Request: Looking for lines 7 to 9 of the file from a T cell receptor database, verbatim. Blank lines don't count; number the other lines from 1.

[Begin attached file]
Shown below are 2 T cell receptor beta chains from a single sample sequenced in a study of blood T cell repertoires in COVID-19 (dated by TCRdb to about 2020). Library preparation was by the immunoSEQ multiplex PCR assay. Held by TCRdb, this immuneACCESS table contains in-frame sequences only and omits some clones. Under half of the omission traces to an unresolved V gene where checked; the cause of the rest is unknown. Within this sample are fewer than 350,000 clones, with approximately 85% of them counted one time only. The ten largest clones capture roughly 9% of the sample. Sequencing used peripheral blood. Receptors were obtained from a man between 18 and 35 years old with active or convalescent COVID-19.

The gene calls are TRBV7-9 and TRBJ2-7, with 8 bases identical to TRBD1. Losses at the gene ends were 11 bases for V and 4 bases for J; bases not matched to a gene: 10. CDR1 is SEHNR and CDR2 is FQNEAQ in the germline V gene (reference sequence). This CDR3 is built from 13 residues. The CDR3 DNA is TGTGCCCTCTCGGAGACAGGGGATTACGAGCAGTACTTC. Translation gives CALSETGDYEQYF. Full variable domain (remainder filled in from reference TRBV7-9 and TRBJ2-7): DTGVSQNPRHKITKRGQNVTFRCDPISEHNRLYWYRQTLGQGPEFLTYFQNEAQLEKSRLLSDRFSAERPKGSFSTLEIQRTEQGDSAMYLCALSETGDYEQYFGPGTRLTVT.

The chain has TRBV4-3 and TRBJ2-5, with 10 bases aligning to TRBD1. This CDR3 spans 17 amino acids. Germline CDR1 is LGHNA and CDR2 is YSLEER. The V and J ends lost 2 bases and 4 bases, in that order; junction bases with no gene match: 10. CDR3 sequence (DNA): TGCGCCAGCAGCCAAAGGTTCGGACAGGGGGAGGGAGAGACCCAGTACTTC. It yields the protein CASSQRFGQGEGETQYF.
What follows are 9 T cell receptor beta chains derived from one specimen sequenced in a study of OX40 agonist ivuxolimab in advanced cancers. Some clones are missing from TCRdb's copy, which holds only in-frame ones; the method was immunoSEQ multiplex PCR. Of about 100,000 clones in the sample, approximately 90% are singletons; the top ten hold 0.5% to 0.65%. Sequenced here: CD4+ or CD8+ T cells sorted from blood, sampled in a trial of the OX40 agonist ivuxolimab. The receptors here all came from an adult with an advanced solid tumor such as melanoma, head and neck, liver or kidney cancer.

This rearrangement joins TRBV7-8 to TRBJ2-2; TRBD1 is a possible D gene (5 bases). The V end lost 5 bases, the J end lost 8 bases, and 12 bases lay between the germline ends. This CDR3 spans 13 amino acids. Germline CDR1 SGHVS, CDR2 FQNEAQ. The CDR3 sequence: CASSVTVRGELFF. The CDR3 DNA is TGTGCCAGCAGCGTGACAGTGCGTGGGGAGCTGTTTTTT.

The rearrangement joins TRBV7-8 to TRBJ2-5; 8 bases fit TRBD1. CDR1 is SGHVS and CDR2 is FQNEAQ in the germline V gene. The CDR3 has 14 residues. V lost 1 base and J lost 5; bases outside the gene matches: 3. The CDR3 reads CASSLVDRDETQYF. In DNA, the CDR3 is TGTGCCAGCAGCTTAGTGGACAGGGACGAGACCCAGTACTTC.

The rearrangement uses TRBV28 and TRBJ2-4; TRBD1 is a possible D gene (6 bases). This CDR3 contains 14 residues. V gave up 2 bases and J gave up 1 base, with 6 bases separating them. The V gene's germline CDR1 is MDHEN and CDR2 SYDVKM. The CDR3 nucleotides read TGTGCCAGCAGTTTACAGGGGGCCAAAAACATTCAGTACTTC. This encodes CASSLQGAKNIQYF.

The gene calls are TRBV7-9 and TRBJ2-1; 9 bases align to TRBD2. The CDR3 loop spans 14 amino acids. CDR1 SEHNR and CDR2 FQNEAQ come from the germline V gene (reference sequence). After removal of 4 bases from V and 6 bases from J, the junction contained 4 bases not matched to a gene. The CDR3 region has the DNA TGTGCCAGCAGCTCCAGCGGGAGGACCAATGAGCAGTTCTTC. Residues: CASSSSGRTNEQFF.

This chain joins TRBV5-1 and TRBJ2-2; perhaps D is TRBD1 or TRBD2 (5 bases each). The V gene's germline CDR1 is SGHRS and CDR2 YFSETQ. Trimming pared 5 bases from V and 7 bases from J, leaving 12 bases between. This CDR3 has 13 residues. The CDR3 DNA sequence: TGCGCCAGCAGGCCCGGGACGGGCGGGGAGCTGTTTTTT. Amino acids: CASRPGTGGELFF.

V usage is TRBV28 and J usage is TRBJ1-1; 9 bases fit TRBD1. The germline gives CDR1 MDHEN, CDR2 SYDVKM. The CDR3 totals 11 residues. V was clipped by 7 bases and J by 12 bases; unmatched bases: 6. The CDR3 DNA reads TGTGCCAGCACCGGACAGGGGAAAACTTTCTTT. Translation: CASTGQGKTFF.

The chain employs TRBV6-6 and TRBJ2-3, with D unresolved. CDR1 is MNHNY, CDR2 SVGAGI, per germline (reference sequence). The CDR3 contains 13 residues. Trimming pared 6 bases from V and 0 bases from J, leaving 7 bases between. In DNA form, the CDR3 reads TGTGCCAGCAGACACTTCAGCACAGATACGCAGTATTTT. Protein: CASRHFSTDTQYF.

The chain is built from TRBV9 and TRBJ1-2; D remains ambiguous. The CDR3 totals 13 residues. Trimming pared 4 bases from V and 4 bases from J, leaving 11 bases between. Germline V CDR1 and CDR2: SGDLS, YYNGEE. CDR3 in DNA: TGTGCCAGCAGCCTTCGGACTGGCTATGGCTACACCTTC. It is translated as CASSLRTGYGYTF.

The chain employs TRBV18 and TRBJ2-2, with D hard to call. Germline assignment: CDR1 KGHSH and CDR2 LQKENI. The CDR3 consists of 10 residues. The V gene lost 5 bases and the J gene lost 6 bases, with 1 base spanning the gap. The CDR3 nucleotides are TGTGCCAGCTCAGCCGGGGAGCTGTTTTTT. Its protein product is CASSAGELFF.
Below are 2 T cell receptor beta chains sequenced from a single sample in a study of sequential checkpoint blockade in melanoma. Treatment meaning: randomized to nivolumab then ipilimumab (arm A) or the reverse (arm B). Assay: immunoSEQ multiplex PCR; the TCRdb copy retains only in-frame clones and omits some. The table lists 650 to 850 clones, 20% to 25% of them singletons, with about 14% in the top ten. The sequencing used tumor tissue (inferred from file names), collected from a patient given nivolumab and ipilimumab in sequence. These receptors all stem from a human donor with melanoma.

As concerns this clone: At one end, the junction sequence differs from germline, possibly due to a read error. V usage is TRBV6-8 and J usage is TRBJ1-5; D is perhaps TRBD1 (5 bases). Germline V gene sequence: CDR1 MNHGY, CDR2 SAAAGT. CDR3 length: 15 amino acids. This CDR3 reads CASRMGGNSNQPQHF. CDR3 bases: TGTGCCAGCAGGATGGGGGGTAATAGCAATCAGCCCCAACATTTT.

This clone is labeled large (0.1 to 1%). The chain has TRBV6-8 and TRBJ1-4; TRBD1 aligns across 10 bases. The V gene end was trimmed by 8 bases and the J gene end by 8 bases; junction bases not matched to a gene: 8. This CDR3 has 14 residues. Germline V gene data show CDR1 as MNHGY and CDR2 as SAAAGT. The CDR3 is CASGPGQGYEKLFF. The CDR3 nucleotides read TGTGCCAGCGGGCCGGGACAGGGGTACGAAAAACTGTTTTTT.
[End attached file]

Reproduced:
The rearrangement uses TRBV28 and TRBJ2-4; TRBD1 is a possible D gene (6 bases). This CDR3 contains 14 residues. V gave up 2 bases and J gave up 1 base, with 6 bases separating them. The V gene's germline CDR1 is MDHEN and CDR2 SYDVKM. The CDR3 nucleotides read TGTGCCAGCAGTTTACAGGGGGCCAAAAACATTCAGTACTTC. This encodes CASSLQGAKNIQYF.

The gene calls are TRBV7-9 and TRBJ2-1; 9 bases align to TRBD2. The CDR3 loop spans 14 amino acids. CDR1 SEHNR and CDR2 FQNEAQ come from the germline V gene (reference sequence). After removal of 4 bases from V and 6 bases from J, the junction contained 4 bases not matched to a gene. The CDR3 region has the DNA TGTGCCAGCAGCTCCAGCGGGAGGACCAATGAGCAGTTCTTC. Residues: CASSSSGRTNEQFF.

This chain joins TRBV5-1 and TRBJ2-2; perhaps D is TRBD1 or TRBD2 (5 bases each). The V gene's germline CDR1 is SGHRS and CDR2 YFSETQ. Trimming pared 5 bases from V and 7 bases from J, leaving 12 bases between. This CDR3 has 13 residues. The CDR3 DNA sequence: TGCGCCAGCAGGCCCGGGACGGGCGGGGAGCTGTTTTTT. Amino acids: CASRPGTGGELFF.